Legislative Assembly for the ACT: 1995 Week 9 Hansard (22 November) . . Page.. 2295..
MR CORNWELL (continuing):
I also have a problem with the effect this Bill will have legally if it goes through and is later repealed, as may occur with the legislation in the Northern Territory, where I understand the vote was very evenly balanced. The Northern Territory has a law in relation to euthanasia - and let us not muck around with the term "Medical Treatment (Amendment) Bill" - but let us suppose that at some time in the future the Northern Territory legislature votes to repeal that legislation. What sort of legal tangle would they be in then in relation to the people who assisted in what had now become illegal? I do not know. Would there be some retrospectivity so that such people would not be charged? I simply do not know. Somebody asked me recently where people would stand with their life insurance if you passed this legislation.
I am not being flippant; I am raising what I believe are serious issues that may not be directly germane to the issue before us but are certainly factors that could have profound effects on sections of society. I believe, therefore, that too many moral difficulties are unresolved in this legislation. I believe also that there are too many unanswered legal questions. Accordingly, I too will be opposing this legislation.
MRS CARNELL (Chief Minister) (3.47): I will be extremely brief. Having been on the committee last year when the Medical Treatment Bill was first looked at, I suppose I have been through the mill on this issue. Unlike many others in this Assembly, I have no religious convictions. I have no religious basis upon which to make a decision on this issue. But, having heard all of the evidence that was put before the committee last year, and having been the Assembly's token health professional at that stage, I think my view on this comes down to the issue of intent. I believe strongly that there is a substantial difference - in fact, it is as between chalk and cheese - between the intent to kill and the intent to relieve pain. I believe that the Medical Treatment Bill is the basis of very good legislation. I must admit that I would like to see the words that were initially put forward by the committee reinstated, or similar words inserted, to ensure, once and for all, that a patient has a right to adequate pain relief. I know that an amendment to that part of the Bill watered it down substantially. I think that was a retrograde step.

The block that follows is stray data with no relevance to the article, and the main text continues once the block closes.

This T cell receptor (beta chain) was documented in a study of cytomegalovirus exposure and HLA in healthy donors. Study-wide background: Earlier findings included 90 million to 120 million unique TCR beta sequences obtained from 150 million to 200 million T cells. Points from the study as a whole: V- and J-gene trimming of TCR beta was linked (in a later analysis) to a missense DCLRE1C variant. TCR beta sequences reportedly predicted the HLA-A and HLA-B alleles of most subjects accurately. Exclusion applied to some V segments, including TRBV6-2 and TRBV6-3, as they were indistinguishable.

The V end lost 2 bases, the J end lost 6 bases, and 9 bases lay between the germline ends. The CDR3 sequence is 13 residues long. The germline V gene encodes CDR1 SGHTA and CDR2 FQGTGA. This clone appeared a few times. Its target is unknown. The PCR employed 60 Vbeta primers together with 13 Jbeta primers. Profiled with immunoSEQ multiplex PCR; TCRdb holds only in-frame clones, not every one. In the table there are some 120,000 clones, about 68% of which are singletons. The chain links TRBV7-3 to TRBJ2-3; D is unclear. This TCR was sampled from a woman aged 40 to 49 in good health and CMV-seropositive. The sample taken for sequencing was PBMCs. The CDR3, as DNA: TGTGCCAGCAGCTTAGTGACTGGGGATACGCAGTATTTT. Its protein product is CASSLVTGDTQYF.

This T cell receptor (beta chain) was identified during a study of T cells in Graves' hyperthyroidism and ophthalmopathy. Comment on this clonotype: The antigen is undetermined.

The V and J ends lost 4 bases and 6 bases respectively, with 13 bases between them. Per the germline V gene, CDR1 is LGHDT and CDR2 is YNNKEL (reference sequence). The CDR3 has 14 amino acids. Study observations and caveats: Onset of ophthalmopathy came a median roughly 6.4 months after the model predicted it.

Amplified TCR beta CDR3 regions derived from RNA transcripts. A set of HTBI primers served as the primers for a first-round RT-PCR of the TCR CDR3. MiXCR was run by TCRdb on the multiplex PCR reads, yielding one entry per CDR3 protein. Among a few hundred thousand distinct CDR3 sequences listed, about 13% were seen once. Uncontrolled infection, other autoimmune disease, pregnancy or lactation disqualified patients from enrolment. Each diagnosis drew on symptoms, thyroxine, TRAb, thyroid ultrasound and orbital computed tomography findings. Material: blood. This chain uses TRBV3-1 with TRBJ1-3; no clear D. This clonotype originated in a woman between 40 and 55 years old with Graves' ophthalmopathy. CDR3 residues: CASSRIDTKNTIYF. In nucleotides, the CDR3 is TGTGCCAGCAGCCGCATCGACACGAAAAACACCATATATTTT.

I believe, as many people do, that patients must be allowed to die with as much dignity as possible; but the next step of involving health professionals in terminating people's lives, with the intent of terminating people's lives, is a step that at this stage I am unable to take. I know that, if I were presented with a prescription to dispense with the intent of terminating somebody's life, I would be unable to fill that prescription. If I were presented with exactly the same prescription to dispense exactly the same dose with the intent to relieve pain, I would have no trouble whatsoever.
Mr Berry: That is hypocrisy.
MRS CARNELL: I do not believe it is hypocrisy. I think this is an issue of conscience. Everybody in this house has searched their soul on this. I believe that at this stage the legislation should be based upon the right to adequate pain relief. We have almost achieved that with the Medical Treatment Bill. I am hopeful that without any change to the intent clause that Bill will be able to achieve the ends that I hope everyone in this